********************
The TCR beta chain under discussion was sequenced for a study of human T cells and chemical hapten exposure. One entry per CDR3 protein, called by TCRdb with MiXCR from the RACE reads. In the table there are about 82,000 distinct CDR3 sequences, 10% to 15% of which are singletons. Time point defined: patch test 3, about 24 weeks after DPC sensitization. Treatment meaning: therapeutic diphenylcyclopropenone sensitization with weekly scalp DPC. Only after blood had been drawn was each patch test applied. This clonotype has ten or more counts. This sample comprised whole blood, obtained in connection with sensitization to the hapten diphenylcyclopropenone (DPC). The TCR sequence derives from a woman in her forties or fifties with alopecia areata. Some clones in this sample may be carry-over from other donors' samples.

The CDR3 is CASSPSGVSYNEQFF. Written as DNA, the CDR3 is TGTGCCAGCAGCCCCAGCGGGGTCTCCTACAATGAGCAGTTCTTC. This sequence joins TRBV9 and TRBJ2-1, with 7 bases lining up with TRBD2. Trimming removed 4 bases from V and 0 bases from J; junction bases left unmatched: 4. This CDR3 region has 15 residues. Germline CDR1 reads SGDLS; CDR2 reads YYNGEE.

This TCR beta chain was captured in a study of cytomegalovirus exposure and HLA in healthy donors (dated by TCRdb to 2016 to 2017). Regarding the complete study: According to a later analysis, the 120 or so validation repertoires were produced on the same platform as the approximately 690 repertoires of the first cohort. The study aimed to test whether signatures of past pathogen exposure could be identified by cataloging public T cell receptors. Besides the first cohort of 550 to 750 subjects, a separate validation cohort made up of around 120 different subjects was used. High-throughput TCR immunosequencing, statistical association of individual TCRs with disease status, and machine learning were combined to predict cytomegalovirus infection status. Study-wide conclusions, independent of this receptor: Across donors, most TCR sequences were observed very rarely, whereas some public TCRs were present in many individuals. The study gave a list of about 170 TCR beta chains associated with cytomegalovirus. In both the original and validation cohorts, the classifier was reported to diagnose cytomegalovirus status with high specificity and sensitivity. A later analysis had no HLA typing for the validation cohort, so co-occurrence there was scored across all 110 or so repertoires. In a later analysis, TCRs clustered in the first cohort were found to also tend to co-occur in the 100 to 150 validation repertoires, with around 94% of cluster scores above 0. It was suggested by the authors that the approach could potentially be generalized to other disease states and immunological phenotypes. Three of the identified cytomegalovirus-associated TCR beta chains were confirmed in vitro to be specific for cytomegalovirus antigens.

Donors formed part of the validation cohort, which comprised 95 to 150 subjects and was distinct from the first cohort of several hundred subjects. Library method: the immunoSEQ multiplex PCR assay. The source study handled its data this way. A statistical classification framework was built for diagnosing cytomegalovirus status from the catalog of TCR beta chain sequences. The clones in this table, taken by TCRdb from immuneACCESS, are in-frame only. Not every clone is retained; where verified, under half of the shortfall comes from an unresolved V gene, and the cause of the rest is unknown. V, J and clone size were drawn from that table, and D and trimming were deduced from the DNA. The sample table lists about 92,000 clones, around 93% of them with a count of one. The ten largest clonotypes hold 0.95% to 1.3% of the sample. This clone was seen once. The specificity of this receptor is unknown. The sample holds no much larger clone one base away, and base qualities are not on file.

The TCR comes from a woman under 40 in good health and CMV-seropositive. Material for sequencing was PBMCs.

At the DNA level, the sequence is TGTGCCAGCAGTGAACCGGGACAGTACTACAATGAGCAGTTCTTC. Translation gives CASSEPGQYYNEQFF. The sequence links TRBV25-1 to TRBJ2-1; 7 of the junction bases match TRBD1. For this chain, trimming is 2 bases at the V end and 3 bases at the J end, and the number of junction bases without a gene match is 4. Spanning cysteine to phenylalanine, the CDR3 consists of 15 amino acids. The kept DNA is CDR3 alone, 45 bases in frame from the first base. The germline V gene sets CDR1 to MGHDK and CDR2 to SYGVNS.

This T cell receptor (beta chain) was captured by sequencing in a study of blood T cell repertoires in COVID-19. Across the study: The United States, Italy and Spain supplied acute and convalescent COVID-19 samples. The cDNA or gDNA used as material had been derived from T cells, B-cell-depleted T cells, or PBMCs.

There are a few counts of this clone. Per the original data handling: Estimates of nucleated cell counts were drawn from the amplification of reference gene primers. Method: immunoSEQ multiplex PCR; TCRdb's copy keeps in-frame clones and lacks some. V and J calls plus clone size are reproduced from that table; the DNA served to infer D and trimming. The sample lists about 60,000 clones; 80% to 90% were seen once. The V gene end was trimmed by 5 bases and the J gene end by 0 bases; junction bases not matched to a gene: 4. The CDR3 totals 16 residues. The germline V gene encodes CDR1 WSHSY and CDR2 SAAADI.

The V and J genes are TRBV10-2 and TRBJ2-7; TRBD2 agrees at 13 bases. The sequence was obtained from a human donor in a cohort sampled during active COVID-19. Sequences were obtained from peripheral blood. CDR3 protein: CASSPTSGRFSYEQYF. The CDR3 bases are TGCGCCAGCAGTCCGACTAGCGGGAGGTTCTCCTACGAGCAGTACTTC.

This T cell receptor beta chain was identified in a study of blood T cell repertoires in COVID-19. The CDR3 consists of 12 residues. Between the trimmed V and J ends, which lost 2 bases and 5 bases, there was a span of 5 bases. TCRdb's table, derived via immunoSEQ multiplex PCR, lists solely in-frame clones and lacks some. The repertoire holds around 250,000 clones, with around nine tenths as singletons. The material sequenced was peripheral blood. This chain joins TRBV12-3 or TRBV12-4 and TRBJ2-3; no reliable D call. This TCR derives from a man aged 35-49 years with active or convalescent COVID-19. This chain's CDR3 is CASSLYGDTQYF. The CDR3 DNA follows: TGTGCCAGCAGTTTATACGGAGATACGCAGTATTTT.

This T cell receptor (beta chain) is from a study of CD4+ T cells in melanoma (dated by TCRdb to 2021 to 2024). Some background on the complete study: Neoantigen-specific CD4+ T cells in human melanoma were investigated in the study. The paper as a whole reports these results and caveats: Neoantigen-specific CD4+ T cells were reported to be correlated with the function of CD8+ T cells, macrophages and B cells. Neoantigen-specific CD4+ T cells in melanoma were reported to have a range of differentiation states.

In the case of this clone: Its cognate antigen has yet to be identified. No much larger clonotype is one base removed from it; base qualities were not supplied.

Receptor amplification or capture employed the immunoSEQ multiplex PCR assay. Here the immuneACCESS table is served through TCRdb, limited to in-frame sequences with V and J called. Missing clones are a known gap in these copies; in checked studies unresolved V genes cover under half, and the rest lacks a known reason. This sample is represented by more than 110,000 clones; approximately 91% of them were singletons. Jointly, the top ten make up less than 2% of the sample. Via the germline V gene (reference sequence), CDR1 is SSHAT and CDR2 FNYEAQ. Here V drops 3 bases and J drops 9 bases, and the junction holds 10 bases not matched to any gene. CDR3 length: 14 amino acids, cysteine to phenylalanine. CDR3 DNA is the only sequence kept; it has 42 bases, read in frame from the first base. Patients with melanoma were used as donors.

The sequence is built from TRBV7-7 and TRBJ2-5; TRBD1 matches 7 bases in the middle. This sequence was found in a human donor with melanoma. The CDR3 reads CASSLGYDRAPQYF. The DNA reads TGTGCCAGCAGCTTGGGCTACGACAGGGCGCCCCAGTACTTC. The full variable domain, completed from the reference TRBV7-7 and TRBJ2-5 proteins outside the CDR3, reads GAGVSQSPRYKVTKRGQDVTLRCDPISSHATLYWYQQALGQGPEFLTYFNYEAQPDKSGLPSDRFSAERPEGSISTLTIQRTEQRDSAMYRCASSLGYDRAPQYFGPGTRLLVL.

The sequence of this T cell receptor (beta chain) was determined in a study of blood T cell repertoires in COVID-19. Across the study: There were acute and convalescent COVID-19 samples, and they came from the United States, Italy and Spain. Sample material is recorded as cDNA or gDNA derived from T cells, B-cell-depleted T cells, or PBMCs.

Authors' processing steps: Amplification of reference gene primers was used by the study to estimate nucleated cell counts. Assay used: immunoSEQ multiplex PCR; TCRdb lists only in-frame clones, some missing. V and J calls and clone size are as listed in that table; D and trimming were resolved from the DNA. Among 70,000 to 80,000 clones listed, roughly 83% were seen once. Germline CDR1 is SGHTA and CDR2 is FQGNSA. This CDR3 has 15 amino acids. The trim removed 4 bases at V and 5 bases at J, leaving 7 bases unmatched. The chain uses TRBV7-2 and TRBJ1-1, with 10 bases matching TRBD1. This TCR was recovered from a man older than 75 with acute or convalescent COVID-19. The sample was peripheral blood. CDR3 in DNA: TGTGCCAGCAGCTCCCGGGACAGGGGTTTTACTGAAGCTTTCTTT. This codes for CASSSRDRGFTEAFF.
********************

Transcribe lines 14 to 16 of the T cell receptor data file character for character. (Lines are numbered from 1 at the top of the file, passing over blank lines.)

The sequence is built from TRBV7-7 and TRBJ2-5; TRBD1 matches 7 bases in the middle. This sequence was found in a human donor with melanoma. The CDR3 reads CASSLGYDRAPQYF. The DNA reads TGTGCCAGCAGCTTGGGCTACGACAGGGCGCCCCAGTACTTC. The full variable domain, completed from the reference TRBV7-7 and TRBJ2-5 proteins outside the CDR3, reads GAGVSQSPRYKVTKRGQDVTLRCDPISSHATLYWYQQALGQGPEFLTYFNYEAQPDKSGLPSDRFSAERPEGSISTLTIQRTEQRDSAMYRCASSLGYDRAPQYFGPGTRLLVL.

The sequence of this T cell receptor (beta chain) was determined in a study of blood T cell repertoires in COVID-19. Across the study: There were acute and convalescent COVID-19 samples, and they came from the United States, Italy and Spain. Sample material is recorded as cDNA or gDNA derived from T cells, B-cell-depleted T cells, or PBMCs.

Authors' processing steps: Amplification of reference gene primers was used by the study to estimate nucleated cell counts. Assay used: immunoSEQ multiplex PCR; TCRdb lists only in-frame clones, some missing. V and J calls and clone size are as listed in that table; D and trimming were resolved from the DNA. Among 70,000 to 80,000 clones listed, roughly 83% were seen once. Germline CDR1 is SGHTA and CDR2 is FQGNSA. This CDR3 has 15 amino acids. The trim removed 4 bases at V and 5 bases at J, leaving 7 bases unmatched. The chain uses TRBV7-2 and TRBJ1-1, with 10 bases matching TRBD1. This TCR was recovered from a man older than 75 with acute or convalescent COVID-19. The sample was peripheral blood. CDR3 in DNA: TGTGCCAGCAGCTCCCGGGACAGGGGTTTTACTGAAGCTTTCTTT. This codes for CASSSRDRGFTEAFF.